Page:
Livestock and Forages

Insights from January 2024 Cattle Inventory Report

Submitted by: Matthew Fischer, Clemson Extension Livestock Economist and Brian Beer, Clemson Extension Area Livestock and Forages Agent The 2024 January Cattle Inventory Report was released by the National Agriculture Statistics Service (NASS) on January 31, 2024. Below are some insights from the report. As of January 1, 2024, the US cattle inventory totaled 87.2 […]

Managing Horses in the Summer Heat

horses eating watermelon

Submitted by: Amber Starnes, CUCES Livestock and Forages Agent South Carolina summers mean high temperatures and humidity. With an increase in both temperature and humidity, there are several factors to take into consideration with equine management. Equines use sweat to cool their bodies during the summer. Just for maintenance horses need a minimum of 5 […]

On Farm Poultry Processing: Does it Pay?

Two chickens on the yard

Submitted by: Steve Richards, CUCES Agribusiness Agent Whether you are a homesteader raising backyard chickens or a chicken producer looking to sell ready-to-cook chickens at the farmers’ market, you have probably wondered how much it costs to raise, process, and sell chickens from start to finish. This is a complex question, as many different costs […]

Small Ruminants Beating the Heat

goats in pasture

Submitted by: Lauren Knight, CUCES Summer Intern Nicole Correa, CUCES Livestock and Forages Agent As warmer summer temperatures are quickly approaching, it is important to be sure your small ruminants are staying cool. Small ruminants such as goats and sheep can show signs of heat stress in temperatures as cool as 75 degrees.1 Producers must […]

Summer annual forages options for South Carolina

Author: Liliane Silva, Ph.D., Assistant Professor and Extension Specialist, Forage-Livestock Systems, Department of Animal and Veterinary Sciences, Clemson University In the Southeast, most livestock operations are based on perennial grasses, such as tall fescue and bermudagrass. Summer annual forages are high-quality, fast-growing forages that can supplement forage production and quality to support animal performance. They are planted from […]

Planning for Livestock Water Needs

There are a myriad of resources available to livestock owners discussing grazing options. Rotational grazing, intensive grazing, paddock sizing, and forage varieties are all covered extensively. The one critical topic that is often overlooked is the livestock water supply. Different species of livestock obviously require different amounts of water. A 1,200-pound cow will undoubtedly need […]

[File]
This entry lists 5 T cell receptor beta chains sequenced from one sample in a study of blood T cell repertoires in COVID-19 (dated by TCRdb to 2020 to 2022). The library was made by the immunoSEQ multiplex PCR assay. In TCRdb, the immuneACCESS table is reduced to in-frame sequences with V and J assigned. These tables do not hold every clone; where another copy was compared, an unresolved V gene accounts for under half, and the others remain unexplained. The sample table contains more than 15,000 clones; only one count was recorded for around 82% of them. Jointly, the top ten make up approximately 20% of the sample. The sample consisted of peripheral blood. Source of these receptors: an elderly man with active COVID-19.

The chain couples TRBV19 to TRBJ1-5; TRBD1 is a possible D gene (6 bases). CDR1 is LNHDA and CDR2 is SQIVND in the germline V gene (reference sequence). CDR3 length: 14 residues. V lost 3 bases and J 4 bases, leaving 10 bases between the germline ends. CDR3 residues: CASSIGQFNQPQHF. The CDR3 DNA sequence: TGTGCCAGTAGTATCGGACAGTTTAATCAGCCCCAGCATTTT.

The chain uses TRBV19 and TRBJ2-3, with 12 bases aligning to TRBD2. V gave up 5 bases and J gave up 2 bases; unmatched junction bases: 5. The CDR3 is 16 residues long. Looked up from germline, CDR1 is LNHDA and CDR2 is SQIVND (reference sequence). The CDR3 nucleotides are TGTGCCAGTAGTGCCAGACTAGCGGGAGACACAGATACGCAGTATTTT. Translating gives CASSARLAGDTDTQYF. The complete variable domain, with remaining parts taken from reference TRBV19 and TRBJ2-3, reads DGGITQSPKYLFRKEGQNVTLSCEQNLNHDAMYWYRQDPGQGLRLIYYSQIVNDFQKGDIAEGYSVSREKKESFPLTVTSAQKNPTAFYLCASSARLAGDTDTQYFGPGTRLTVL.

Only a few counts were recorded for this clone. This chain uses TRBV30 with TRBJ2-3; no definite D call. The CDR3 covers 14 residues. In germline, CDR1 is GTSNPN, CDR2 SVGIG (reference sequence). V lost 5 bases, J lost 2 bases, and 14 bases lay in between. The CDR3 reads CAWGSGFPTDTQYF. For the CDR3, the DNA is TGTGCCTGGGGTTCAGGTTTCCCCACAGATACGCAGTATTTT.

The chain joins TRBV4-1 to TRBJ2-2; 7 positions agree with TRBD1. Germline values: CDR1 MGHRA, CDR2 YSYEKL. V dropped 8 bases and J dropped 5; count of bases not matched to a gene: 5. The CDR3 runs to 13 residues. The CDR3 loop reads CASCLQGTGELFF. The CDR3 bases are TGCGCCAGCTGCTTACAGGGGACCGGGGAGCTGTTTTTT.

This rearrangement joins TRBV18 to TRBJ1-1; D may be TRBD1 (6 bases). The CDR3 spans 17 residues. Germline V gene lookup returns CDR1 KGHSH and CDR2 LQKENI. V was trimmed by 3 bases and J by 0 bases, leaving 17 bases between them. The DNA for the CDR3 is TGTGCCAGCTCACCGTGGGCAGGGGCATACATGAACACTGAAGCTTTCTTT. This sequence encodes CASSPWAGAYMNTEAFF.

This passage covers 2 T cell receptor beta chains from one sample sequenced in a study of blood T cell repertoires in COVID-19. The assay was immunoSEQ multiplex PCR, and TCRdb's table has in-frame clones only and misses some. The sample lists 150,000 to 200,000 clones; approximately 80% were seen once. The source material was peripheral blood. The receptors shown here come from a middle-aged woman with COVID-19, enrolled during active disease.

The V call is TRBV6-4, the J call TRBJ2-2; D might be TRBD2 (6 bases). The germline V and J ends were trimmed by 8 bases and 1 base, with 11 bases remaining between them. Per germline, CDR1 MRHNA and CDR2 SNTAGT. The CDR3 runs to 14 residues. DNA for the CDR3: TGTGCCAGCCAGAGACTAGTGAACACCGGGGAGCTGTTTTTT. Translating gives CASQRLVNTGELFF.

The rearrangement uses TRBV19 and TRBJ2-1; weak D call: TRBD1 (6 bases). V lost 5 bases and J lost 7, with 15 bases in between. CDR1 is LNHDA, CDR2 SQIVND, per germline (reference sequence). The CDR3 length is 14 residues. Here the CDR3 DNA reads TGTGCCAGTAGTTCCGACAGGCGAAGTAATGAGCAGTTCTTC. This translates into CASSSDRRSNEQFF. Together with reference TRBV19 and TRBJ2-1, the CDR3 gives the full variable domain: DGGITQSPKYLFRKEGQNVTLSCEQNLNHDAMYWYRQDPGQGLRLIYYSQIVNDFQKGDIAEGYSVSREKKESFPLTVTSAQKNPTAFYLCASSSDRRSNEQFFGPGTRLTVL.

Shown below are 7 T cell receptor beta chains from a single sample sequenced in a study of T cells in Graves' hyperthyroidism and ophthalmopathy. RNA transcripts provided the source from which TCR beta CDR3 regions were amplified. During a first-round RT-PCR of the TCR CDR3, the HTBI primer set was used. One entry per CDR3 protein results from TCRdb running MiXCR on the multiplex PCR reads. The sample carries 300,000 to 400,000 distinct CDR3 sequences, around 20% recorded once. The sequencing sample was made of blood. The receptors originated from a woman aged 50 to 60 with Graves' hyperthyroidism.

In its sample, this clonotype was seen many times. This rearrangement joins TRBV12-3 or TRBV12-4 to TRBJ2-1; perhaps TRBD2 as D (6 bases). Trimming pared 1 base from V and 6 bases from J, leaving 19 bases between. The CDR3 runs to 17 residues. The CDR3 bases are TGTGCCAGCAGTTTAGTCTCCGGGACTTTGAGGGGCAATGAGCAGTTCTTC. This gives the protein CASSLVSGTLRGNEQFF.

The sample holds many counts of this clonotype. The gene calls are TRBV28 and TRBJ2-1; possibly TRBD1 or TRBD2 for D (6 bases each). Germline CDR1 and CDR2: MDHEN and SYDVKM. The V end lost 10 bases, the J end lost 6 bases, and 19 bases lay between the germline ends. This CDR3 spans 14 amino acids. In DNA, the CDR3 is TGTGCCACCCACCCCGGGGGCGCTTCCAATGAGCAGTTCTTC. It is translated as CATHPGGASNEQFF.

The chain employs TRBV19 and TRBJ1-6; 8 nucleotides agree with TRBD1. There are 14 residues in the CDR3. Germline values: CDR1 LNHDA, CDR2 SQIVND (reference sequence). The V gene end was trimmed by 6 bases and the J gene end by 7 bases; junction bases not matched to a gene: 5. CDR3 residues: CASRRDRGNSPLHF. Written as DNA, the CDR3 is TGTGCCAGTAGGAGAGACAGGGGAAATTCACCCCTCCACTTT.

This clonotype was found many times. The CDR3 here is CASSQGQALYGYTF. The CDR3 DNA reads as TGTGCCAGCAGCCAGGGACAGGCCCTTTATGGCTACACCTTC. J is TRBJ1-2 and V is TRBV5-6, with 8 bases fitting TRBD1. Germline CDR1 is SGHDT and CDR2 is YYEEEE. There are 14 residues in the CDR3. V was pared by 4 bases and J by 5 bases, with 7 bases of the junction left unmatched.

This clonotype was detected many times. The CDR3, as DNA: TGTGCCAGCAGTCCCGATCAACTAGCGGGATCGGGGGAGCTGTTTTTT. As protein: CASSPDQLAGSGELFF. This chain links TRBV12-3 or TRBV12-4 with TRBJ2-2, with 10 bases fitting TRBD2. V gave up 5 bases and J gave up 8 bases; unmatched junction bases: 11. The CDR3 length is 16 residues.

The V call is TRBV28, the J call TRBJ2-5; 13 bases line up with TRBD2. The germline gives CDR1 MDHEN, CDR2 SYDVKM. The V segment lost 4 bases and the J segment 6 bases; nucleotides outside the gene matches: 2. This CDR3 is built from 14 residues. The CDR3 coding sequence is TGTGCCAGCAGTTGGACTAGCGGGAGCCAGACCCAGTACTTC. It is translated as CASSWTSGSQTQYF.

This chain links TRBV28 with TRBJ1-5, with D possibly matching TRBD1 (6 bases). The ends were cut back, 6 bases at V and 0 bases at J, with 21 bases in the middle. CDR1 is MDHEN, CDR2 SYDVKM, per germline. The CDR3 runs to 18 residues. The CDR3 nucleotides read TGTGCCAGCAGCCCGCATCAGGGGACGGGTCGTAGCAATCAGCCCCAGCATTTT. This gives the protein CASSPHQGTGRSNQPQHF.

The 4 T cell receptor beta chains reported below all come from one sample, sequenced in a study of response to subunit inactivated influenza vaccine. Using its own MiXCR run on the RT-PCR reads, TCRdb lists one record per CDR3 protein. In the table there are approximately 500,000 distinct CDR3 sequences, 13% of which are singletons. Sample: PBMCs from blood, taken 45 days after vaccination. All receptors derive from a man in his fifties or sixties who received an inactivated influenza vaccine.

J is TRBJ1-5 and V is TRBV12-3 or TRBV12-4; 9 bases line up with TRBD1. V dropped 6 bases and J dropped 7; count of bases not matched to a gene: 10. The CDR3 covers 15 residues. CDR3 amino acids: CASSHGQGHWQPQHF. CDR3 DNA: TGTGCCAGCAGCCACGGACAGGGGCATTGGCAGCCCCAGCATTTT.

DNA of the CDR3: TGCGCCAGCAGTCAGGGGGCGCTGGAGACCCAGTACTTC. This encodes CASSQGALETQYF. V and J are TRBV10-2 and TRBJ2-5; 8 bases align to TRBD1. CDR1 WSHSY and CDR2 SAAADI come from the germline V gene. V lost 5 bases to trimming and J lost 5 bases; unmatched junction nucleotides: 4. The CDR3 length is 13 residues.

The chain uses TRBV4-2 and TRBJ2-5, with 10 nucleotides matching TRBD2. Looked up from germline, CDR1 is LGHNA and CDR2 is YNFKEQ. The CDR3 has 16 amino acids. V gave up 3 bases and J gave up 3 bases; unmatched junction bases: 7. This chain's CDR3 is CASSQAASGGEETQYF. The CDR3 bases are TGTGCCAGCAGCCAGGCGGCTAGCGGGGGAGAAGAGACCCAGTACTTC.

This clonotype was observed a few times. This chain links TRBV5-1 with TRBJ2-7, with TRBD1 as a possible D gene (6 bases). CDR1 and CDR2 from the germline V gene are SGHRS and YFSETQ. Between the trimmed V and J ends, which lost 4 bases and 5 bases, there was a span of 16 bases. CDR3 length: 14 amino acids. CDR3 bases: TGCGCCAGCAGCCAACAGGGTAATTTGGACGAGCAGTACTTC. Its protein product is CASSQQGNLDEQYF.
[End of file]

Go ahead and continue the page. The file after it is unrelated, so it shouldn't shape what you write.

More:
What Cuts the Premium?

Submitted by: Matthew J. Fischer CCA Clemson Livestock and Forage Economist  Long held tradition (and fact) states that feeder bulls will be discounted to feeder steers, obvious reasons.  Does this always occur and is it consistent?  It depends.  Observing USDA-AMS sale barn data from South Carolina between 2009-2023 for September marketings, when many calves are sold in the state, […]

Understanding forage quality and its importance for livestock-based systems

Mixture of cool-season forages. Credits: Liliane Silva, CUCES.

Submitted by: Liliane Silva, Clemson University Forages Specialist Forage quality is commonly defined as the nutrient concentration and digestibility of forages. It is important to emphasize that in the technical literature, forage quality is defined by forage nutritive value and intake. The nutrient concentration of forages directly impacts individual animal performance (e.g., growth, milk production), while […]

Stockpiled bermudagrass systems help to fill the forage gap

Submitted by: Liliane Silva, Forages Specialist, Clemson University Stockpiling is a management practice that defers forage availability for use later. This practice helps to decrease costs associated with feeding hay in livestock operations. In the southeast U.S., perennial grasses such as bahiagrass and bermudagrass are used to close the forage gap in early fall and extend […]

National Farm Safety and Health Week

September 17-23, 2023No One Can Take Your Place Submitted by: Marion Barnes, County Extension Agent, Clemson University Anyone actively involved in farming can tell you about the hazards and risks encountered while providing the food, fiber and fuel this country and the world is so dependent upon. Just as consumers sometimes overlook the important role […]

Climate-Smart Agricultural Practices in Forage-Livestock Systems in South Carolina

Figure 1. Number of enrolled cattle operations by county in South Carolina.

Submitted by: Olivia Mathis, Liliane Silva, Ana Thayer Overview of Forage Systems in South CarolinaThe beef livestock industry is one of the most important agricultural activities in South Carolina. Forages are the primary feed source for livestock due to favorable climatic conditions, a wide range of adapted forage species, and local access to nutrient sources, such […]